0:18:44.6 S2: One thing I wanna stress that I think you would agree with is that you’re saving yourself money by saving yourself this time, like you used the example of graphic design and the fact that it would take a graphic design or five minutes, but it would take you a lot of stress and time to get it done, so what advice do you have for those who say like, Oh, I can’t afford it, yet, where do you go from there? So it is a skill, right? So when you hire one person, you’re gonna get a little bit of momentum and that will create a momentum for the second and the third and the fourth, but as long as you’re waking up doing… Waking up every day and doing things you don’t like to do or you are not good at, your business is never, ever going to take off, it just isn’t… You cannot be miserable and be a great entrepreneur, you have to be doing what gets you excited because that’s why you started a business, but there’s all these other horrible things we have to do, like QuickBooks and this… There’s a whole list of stuff and I’m like, This is what my job is, I cannot even…

0:19:47.2 S2: And I know that when I started hiring people and started bringing people into my business, every single time I’ve made that decision, I have seen my business go up now to make that happen, you have to do the good work, you have to decide what work they’re gonna do you have to know what that’s gonna look like? You have to ask around and find the right person, don’t trust the first person you meet, think about how to interview people and how to give them a project to test them out to see if the working relationship is good. But every entrepreneur I know, once they start to invest in a team, they start to see the returns. I’ve never met anyone who said I hired someone. And nothing happened, and if they say that there’s typically a reason why it’s like they didn’t do the work that they needed to do, it’s typically not because all the work was done and then the business just didn’t show up… Right in one million percent agree. I think when I opened mosaic, I was running it on my own, and I was every department, and I was there 247 when the shop was open.

0:20:51.5 S2: And it was impossible to do it all. And now that I have a team behind me, the growth has been exponential, and I could not have done it without their skills, these women are challenging me to think about things in a different way than I normally would, or make decisions I wouldn’t always make, because I haven’t thought about it from someone else’s perspective, and having that knowledge around me is so huge in growing my business as well, I love that you give an opportunity for them to give you feedback because that’s a skill that not all leaders take on. And when we take the time to hear from others who are working with us, then that’s amazing. And that’s when you can really grow. And I know I get feedback from my team all of the time, and they’re like, We could do this or that, and sometimes I’ll agree and sometimes I won’t, but when I don’t agree, I don’t say, I don’t agree. That’s a bad decision. Why would you think about that? I say, I don’t see it, but change my mind, I don’t understand that viewpoint, but I am open to learning because exactly.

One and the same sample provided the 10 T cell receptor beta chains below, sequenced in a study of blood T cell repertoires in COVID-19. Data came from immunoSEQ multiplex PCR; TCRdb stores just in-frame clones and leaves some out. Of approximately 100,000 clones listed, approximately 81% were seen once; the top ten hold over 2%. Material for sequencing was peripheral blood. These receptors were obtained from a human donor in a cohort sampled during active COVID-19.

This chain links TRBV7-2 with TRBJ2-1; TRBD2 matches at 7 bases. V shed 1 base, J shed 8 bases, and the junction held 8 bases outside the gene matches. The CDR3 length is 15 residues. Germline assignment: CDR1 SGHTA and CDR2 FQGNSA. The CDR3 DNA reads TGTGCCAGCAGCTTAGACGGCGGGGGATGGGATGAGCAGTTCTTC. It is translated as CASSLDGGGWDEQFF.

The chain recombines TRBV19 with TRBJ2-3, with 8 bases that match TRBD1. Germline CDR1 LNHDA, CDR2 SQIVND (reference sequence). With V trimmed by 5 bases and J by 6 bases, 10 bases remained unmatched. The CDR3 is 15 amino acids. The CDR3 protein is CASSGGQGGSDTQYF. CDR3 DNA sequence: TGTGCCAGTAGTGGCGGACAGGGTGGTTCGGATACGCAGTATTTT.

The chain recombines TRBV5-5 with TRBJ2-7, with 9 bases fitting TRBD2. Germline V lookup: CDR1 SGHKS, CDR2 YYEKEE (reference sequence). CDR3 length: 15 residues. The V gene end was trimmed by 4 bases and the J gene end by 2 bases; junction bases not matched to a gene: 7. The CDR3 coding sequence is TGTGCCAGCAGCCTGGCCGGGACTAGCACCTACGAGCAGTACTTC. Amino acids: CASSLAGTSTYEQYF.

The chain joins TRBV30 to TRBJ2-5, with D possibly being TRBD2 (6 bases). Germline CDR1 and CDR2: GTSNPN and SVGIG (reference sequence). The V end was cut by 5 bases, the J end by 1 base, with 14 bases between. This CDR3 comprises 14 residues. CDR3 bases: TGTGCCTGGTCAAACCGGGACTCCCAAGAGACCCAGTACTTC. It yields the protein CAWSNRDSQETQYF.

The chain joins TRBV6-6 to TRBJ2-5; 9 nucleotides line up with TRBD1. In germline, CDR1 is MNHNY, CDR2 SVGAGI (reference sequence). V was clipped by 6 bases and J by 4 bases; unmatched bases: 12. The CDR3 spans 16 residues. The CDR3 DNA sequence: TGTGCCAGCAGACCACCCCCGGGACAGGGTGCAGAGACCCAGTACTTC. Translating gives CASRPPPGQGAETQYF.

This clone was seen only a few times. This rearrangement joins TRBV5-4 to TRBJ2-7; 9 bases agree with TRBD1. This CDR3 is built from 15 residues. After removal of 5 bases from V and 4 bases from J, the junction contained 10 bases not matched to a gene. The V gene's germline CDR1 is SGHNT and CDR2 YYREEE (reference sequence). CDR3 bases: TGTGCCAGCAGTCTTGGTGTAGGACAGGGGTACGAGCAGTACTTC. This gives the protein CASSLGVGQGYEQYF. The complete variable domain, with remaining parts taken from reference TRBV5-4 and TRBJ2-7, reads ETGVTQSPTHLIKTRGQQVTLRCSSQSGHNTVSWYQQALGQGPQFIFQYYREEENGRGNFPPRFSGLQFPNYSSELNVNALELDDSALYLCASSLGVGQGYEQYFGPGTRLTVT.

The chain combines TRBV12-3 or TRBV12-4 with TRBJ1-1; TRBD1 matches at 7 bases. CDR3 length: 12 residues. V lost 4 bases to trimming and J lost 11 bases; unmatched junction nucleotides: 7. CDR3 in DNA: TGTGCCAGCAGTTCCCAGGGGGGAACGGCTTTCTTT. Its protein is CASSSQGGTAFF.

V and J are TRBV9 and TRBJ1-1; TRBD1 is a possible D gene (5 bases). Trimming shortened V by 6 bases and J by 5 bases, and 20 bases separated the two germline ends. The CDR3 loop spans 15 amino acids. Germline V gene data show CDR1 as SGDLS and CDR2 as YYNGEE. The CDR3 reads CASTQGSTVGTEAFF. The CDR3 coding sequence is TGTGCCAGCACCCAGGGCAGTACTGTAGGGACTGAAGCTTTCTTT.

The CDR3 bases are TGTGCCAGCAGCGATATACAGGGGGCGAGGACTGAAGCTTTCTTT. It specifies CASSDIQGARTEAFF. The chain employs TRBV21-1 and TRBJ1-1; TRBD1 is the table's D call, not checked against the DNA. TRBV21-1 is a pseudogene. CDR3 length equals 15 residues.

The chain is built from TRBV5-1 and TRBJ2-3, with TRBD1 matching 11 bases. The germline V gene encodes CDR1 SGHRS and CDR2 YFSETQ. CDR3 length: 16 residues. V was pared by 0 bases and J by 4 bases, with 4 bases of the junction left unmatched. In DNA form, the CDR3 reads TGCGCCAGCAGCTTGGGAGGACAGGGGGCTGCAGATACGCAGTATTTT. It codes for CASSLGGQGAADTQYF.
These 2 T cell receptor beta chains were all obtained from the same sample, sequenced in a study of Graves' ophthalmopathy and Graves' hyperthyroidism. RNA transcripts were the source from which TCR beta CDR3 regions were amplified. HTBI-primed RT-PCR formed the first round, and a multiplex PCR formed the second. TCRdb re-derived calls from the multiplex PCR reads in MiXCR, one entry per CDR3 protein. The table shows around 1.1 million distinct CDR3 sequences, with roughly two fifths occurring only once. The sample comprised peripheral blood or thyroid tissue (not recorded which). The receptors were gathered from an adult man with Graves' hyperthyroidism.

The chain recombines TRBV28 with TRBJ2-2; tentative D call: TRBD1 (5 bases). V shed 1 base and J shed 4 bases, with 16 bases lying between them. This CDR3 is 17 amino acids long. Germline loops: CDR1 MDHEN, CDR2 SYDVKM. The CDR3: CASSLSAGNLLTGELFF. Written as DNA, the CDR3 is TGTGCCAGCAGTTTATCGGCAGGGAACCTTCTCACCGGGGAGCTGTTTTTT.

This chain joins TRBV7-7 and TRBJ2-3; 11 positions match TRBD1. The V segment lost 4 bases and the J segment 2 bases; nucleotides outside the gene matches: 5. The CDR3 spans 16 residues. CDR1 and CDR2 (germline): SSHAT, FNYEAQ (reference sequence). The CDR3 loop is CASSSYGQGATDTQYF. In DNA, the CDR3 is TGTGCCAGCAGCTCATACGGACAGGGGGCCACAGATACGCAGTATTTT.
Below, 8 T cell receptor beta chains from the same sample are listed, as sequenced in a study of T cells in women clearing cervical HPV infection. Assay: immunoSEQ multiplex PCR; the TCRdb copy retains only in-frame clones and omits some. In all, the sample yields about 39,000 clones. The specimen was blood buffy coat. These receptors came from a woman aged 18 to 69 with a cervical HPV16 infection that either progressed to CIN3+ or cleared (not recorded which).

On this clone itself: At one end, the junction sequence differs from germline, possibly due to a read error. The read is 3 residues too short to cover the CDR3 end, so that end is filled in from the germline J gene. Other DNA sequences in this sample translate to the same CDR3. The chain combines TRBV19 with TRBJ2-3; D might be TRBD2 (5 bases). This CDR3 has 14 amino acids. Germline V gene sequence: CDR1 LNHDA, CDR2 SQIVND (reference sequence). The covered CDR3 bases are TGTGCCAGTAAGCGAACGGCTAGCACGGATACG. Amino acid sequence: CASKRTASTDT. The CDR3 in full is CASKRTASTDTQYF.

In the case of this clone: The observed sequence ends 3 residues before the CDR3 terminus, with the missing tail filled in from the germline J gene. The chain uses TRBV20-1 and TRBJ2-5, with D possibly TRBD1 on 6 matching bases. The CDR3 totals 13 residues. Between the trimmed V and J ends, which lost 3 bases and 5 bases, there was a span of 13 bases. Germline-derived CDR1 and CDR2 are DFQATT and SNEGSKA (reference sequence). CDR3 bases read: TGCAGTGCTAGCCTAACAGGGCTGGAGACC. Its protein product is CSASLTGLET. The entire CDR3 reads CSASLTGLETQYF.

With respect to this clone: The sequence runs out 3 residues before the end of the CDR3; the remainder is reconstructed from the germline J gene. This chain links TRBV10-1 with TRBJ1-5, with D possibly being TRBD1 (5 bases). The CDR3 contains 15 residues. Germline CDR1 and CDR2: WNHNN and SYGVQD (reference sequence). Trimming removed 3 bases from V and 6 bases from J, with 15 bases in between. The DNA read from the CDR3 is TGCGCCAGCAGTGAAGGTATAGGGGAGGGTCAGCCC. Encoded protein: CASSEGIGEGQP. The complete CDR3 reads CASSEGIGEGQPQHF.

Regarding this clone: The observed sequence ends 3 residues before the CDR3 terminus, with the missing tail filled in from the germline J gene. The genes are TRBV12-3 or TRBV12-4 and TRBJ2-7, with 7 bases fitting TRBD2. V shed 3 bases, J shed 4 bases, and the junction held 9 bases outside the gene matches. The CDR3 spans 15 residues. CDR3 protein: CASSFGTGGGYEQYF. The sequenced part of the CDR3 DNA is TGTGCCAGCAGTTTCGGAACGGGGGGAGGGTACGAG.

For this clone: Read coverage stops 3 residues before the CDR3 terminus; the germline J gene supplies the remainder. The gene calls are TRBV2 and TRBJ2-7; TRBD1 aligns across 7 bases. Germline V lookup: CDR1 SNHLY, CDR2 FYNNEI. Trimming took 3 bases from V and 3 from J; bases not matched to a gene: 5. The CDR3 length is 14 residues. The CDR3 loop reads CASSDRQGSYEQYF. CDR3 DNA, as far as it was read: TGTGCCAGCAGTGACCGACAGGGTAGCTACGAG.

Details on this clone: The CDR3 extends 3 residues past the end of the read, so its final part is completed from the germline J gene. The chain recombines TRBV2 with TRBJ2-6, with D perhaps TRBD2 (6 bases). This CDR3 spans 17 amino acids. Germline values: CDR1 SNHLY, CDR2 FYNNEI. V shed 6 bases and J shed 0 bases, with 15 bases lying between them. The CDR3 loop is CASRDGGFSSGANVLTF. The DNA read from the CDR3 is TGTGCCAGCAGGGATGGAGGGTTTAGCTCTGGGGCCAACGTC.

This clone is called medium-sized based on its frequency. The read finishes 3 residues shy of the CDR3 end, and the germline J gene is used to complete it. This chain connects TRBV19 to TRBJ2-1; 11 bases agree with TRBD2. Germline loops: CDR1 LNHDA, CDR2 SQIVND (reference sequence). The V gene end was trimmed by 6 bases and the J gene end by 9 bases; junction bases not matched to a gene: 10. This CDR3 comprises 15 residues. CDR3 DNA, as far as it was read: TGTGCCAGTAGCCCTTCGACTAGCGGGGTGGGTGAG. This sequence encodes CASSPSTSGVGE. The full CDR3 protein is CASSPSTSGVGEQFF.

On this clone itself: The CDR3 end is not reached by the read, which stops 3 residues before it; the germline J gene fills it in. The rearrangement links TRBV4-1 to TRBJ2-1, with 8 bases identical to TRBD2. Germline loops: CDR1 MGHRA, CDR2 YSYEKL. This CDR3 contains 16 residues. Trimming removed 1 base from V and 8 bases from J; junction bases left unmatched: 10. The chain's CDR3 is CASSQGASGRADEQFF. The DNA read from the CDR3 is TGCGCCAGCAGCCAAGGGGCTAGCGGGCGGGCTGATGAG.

0:21:50.5 S2: It becomes an amazing opportunity to collaborate and for me to learn something and not just say, no and shut it down. So let’s talk about resources. Is there like a book or a podcast that stands out to you as a great resource for leaders… So there’s a couple that come to mind. My first leadership book I ever read, and everyone here on three or four, we’re all obsessed with it, and most people have never even heard of it, but it’s called Success Principles, and it’s by Jack Canfield. And if you get the book, it’s like super big and overwhelming, but don’t let that happen, every principle has two or three pages with it with stories and cartoons and that type of stuff, but the concepts in that book are just good life lessons, and especially if you’re an entrepreneur, one of the principles in the book is pay someone to do things you don’t want to do, because trashing you back and it’s robbing someone else the opportunity of work they do love, and so there’s all these great principles and there to live your life by and I just… We’ve got a ton of funny stories here at three or four around it, it’s kind of our internal joke about how…

0:23:01.9 S2: ’cause Jack count fills the author and so something will happen and somebody be like, Oh, Jack wouldn’t like that. So, and so we use it to kinda keep each other and check to because it’s about living a big life, about taking chances, getting out there and putting yourself out there and doing the right thing, and so it’s a great book for individuals and for teams, I love that… Jen, where can we find you online? So you can find me at, you can also find me on LinkedIn at Jen Thornton-ACC, and I also have a YouTube channel. Awesome, great, thank you so much for joining us to… Today, Jen, we’ve had a great time talking to you. I feel like I’ve learned a lot as a leader. I think our listeners can take a lot away from this, so thank you for your wisdom today.

0:23:50.6 S1: Thanks for having me as a pleasure. This

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0:24:27.2 S1: Buy it online at Amazon dot com or make a planner dot com and use coupon code. She makes for 10% off your purchase. She makes a podcast is a UBS media production, brought to you by most ah makers collective shop local female made goods every day at Mosaic. Find us online at Mosaic Makers Co. And she makes a Podcast dot com, you can listen to us on good pods, Apple Podcast,, or anywhere you get your favorite podcasts. A fubs media production.